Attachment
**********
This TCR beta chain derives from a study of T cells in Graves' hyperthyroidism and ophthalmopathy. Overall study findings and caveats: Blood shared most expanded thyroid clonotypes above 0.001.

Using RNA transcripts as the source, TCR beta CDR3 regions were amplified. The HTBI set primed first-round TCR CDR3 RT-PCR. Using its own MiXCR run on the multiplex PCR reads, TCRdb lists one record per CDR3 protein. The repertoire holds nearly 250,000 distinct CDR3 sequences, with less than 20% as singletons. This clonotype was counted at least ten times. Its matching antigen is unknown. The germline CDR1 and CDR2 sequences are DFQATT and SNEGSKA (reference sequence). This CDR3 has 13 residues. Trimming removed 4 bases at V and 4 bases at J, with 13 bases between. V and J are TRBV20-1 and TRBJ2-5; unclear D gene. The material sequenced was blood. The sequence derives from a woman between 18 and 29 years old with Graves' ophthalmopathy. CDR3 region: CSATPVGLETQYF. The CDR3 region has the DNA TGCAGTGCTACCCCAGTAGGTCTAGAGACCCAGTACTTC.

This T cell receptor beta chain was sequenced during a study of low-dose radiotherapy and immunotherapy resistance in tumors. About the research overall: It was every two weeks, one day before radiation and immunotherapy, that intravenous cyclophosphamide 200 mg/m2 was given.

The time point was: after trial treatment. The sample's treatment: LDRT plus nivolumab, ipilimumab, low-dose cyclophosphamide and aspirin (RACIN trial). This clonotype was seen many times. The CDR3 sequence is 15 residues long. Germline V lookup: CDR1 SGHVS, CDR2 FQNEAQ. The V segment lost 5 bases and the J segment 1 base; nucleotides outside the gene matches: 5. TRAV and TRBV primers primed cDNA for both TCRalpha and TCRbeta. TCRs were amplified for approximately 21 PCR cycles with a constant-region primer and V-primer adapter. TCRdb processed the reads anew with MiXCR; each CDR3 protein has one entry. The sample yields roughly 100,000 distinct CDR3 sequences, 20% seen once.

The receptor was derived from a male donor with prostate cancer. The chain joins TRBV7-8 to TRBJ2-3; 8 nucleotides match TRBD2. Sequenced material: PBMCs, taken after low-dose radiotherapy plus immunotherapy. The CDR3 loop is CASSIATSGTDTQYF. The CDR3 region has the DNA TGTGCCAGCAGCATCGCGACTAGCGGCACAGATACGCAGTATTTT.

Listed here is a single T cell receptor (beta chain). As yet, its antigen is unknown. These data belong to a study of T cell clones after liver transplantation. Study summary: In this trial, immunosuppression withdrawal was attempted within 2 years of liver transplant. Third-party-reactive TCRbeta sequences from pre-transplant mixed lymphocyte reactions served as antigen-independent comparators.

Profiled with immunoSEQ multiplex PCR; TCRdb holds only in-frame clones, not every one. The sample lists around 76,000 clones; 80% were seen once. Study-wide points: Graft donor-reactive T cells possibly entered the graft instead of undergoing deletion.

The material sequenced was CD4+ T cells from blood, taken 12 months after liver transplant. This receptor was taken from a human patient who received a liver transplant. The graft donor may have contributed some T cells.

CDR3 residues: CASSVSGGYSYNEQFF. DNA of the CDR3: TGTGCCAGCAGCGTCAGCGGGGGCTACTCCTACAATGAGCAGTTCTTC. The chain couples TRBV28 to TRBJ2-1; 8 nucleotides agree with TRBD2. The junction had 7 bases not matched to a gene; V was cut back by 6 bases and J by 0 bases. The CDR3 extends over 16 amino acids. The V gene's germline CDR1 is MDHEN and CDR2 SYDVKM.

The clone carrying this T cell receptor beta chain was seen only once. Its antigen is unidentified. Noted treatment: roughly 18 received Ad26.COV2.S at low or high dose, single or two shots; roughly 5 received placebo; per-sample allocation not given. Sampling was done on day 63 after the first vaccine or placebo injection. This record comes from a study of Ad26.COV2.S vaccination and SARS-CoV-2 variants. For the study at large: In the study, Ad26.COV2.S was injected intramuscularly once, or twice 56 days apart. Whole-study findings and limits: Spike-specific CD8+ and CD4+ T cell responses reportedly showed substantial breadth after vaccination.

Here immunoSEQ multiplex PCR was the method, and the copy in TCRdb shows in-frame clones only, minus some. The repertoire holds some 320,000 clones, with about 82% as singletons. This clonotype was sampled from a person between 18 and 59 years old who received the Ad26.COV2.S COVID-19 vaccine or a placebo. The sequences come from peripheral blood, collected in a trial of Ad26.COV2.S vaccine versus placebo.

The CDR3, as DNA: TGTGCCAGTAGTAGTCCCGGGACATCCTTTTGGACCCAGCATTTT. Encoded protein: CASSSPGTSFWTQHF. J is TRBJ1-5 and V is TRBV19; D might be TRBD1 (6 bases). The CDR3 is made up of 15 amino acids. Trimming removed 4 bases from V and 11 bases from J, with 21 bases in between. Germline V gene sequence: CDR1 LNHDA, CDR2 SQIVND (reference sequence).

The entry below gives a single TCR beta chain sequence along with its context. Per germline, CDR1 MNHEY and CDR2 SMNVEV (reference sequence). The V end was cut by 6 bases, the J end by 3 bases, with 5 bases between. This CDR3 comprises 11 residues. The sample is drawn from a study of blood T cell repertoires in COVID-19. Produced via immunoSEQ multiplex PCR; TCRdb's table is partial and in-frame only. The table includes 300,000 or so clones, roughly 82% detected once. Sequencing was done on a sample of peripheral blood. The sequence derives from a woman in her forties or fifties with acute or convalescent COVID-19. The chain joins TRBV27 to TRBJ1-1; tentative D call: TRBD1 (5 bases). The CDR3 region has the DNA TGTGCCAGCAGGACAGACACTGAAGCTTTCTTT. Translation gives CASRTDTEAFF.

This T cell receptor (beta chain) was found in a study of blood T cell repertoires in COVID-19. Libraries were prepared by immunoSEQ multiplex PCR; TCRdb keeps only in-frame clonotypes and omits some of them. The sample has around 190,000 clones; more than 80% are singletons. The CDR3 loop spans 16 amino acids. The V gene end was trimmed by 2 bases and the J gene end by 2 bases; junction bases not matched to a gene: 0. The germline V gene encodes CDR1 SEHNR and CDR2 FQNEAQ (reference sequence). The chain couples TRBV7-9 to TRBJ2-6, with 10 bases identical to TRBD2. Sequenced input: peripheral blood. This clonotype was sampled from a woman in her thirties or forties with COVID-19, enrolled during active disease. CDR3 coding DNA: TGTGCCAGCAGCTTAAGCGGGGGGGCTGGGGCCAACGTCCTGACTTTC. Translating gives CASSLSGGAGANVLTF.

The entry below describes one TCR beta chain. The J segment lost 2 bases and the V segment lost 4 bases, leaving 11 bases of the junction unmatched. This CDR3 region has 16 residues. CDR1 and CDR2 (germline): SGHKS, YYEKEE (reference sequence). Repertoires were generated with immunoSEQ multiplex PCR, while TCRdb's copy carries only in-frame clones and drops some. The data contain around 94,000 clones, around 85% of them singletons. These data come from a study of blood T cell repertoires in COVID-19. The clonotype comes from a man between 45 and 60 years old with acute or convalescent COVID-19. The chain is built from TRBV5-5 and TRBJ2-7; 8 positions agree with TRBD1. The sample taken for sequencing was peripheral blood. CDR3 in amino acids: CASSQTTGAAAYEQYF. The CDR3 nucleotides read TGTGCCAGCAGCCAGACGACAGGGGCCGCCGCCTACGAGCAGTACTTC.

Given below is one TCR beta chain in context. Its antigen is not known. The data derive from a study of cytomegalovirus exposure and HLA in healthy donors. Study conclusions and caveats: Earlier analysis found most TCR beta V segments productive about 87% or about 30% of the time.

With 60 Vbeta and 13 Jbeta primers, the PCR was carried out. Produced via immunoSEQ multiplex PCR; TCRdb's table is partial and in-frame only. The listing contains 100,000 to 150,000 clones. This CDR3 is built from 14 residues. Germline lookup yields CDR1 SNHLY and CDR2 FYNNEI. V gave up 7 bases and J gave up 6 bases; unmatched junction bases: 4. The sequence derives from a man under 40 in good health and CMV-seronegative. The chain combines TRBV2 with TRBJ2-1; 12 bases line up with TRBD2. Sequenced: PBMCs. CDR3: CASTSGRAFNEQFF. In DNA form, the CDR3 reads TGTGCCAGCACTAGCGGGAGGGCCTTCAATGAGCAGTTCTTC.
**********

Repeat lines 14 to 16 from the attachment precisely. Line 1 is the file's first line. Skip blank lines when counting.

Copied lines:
This T cell receptor (beta chain) was found in a study of blood T cell repertoires in COVID-19. Libraries were prepared by immunoSEQ multiplex PCR; TCRdb keeps only in-frame clonotypes and omits some of them. The sample has around 190,000 clones; more than 80% are singletons. The CDR3 loop spans 16 amino acids. The V gene end was trimmed by 2 bases and the J gene end by 2 bases; junction bases not matched to a gene: 0. The germline V gene encodes CDR1 SEHNR and CDR2 FQNEAQ (reference sequence). The chain couples TRBV7-9 to TRBJ2-6, with 10 bases identical to TRBD2. Sequenced input: peripheral blood. This clonotype was sampled from a woman in her thirties or forties with COVID-19, enrolled during active disease. CDR3 coding DNA: TGTGCCAGCAGCTTAAGCGGGGGGGCTGGGGCCAACGTCCTGACTTTC. Translating gives CASSLSGGAGANVLTF.

The entry below describes one TCR beta chain. The J segment lost 2 bases and the V segment lost 4 bases, leaving 11 bases of the junction unmatched. This CDR3 region has 16 residues. CDR1 and CDR2 (germline): SGHKS, YYEKEE (reference sequence). Repertoires were generated with immunoSEQ multiplex PCR, while TCRdb's copy carries only in-frame clones and drops some. The data contain around 94,000 clones, around 85% of them singletons. These data come from a study of blood T cell repertoires in COVID-19. The clonotype comes from a man between 45 and 60 years old with acute or convalescent COVID-19. The chain is built from TRBV5-5 and TRBJ2-7; 8 positions agree with TRBD1. The sample taken for sequencing was peripheral blood. CDR3 in amino acids: CASSQTTGAAAYEQYF. The CDR3 nucleotides read TGTGCCAGCAGCCAGACGACAGGGGCCGCCGCCTACGAGCAGTACTTC.

Given below is one TCR beta chain in context. Its antigen is not known. The data derive from a study of cytomegalovirus exposure and HLA in healthy donors. Study conclusions and caveats: Earlier analysis found most TCR beta V segments productive about 87% or about 30% of the time.